“Today I granted Lawrence McKinney’s request for gubernatorial exoneration from his 1978 convictions. Though the facts of this case are complex and reasonable minds may draw different conclusions from them, ultimately I respect the determinations of the Shelby County Criminal Court and District Attorney General that Mr. McKinney was not guilty of the crimes for which he was convicted and would not have been prosecuted if the DNA testing results had been available at the time of trial. Mr. McKinney was released after more than 30 years in prison when the court set aside his convictions in 2009.

“In the eyes of the judicial system, Mr. McKinney is innocent. While I appreciate the hard work and recommendations of the Board of Parole, in this case I defer to the finding of the court charged with determining Mr. McKinney’s guilt or innocence.”

McKinney, 61, was convicted of rape and burglary in Shelby County. had his record expunged after his release from prison where he spent 31 years.

Further, from The Tennessean:

Although he was out of prison and had his record expunged, McKinney still sought an executive exoneration from the governor to enable him to file for compensation with the Tennessee Board of Claims.

McKinney had the support from state Rep. Mark Pody, Pastor John Hunn of Immanuel Baptist Church in Lebanon and attorneys Jack Lowery and David Raybin in his efforts.

…The Tennessee Board of Parole voted unanimously against recommending exoneration for McKinney in 2016. At the time, at least one parole board member questioned the completeness of the DNA evidence that cleared McKinney. 

The governor is not bound to follow that recommendation and can either grant, deny or choose not to act on an executive clemency request.

U.S. Senate panel hears from Trump nominees to TVA board

A U.S. Senate subcommittee heard testimony Tuesday from President Trump’s four nominees to the TVA Board of Directors. Jeffrey Smith, deputy director of operations at Oak Ridge National Laboratory and the only Tennessean among the four, emphasized the need for clean energy in recruiting new business investment within the region, reports WPLN.  No vote was taken.

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UT trustees grumble about ‘slaps in the face’ to Haslam outsourcing plans

Members of the University of Tennessee board of trustees have slammed a decision by UT Knoxville Chancellor Beverly Davenport to not participate in facilities outsourcing even though Davenport argued the university wouldn’t save as much by privatization as promised, reports the News Sentinel.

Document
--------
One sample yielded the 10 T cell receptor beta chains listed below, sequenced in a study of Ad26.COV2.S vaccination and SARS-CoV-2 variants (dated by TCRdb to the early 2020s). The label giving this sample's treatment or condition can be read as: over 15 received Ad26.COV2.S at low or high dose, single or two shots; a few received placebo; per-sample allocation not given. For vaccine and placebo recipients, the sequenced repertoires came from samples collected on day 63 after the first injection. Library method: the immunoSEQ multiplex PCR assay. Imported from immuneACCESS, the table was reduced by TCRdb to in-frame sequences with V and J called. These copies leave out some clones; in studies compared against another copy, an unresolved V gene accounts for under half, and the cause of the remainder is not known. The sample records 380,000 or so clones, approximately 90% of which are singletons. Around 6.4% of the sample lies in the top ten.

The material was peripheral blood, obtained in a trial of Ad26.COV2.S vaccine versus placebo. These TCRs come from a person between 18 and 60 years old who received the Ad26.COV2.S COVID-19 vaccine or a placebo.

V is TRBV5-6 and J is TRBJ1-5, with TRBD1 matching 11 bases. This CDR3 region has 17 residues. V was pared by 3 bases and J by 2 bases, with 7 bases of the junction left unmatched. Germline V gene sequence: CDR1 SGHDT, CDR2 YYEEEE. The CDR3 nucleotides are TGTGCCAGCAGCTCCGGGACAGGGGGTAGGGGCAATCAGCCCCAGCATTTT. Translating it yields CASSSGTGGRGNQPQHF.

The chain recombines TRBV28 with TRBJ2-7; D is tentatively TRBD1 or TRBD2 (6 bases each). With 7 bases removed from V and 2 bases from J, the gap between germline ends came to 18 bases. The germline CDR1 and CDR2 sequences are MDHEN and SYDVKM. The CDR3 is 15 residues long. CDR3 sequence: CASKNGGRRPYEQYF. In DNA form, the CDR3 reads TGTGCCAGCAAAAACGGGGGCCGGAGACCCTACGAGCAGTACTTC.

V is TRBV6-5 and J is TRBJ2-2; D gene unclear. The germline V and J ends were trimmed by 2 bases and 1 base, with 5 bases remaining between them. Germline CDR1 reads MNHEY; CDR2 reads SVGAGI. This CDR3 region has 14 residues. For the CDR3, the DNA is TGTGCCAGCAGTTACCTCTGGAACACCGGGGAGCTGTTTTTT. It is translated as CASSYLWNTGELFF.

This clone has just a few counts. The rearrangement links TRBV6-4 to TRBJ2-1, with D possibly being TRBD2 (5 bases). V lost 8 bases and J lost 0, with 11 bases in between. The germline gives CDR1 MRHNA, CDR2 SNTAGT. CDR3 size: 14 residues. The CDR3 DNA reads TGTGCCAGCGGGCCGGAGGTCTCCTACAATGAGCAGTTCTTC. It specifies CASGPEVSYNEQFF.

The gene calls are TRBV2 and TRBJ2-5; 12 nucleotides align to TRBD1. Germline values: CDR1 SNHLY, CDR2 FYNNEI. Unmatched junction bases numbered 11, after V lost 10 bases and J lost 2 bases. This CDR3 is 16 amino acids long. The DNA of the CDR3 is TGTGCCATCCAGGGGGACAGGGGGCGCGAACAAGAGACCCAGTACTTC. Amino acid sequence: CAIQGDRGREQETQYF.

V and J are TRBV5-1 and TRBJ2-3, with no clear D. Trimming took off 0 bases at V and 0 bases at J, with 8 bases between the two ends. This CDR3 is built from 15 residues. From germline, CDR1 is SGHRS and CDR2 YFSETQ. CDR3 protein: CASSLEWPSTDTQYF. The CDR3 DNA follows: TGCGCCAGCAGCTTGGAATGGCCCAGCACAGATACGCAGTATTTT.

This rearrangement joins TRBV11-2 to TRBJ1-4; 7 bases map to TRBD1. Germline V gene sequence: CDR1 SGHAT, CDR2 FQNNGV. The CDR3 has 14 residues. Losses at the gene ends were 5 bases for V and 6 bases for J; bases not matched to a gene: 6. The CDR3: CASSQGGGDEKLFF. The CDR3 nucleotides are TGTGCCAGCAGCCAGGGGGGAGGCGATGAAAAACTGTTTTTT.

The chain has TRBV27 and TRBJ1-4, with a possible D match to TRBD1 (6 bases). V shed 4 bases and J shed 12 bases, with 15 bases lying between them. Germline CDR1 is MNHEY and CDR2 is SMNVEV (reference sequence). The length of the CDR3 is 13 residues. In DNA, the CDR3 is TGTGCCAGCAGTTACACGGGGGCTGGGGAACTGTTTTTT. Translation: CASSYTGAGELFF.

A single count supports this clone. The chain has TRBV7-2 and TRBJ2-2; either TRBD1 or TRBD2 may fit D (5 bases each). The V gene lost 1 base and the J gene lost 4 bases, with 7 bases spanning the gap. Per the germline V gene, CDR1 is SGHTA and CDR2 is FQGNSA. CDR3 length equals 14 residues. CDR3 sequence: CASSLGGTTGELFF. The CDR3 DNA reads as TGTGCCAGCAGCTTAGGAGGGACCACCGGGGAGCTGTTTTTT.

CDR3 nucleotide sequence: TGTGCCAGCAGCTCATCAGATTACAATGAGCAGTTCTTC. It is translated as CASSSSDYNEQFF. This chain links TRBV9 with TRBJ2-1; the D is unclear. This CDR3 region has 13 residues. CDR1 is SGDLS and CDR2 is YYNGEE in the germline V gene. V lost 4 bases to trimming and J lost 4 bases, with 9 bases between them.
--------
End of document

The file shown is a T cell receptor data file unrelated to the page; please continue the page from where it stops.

In a presentation to the board (Friday), Davenport said UT Knoxville would only save $906,654 in the first year of outsourcing with private company Jones Lang LaSalle, compared to the $5.2 million the company estimated.

The university is already making its own improvements in efficiency; an outside company would not be able to handle the complexity of work associated with facilities management in research departments and the change could be harmful to the local economy, Davenport listed as additional reasons for her decision.

Trustees criticized the decision saying it lacked financial justification and would make it hard to go to the state to ask for money in the future.

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Haslam fills 217 positions on state boards and commissions

News release from the governor’s office

NASHVILLE – Tennessee Gov. Bill Haslam today announced the appointments of 217 Tennesseans to 93 boards and commissions.

“By serving on our state boards and commissions, these Tennesseans are helping us provide responsive, effective and efficient service to their fellow citizens,” Haslam said. “I am grateful for their service and know they will well represent the people of Tennessee.” 

Appointment terms are varied due to differing statutory requirements or term limits determined by specific qualifications.

The appointments are listed below:

 

Advisory Committee for Purchase From the Blind and Other Severely Disabled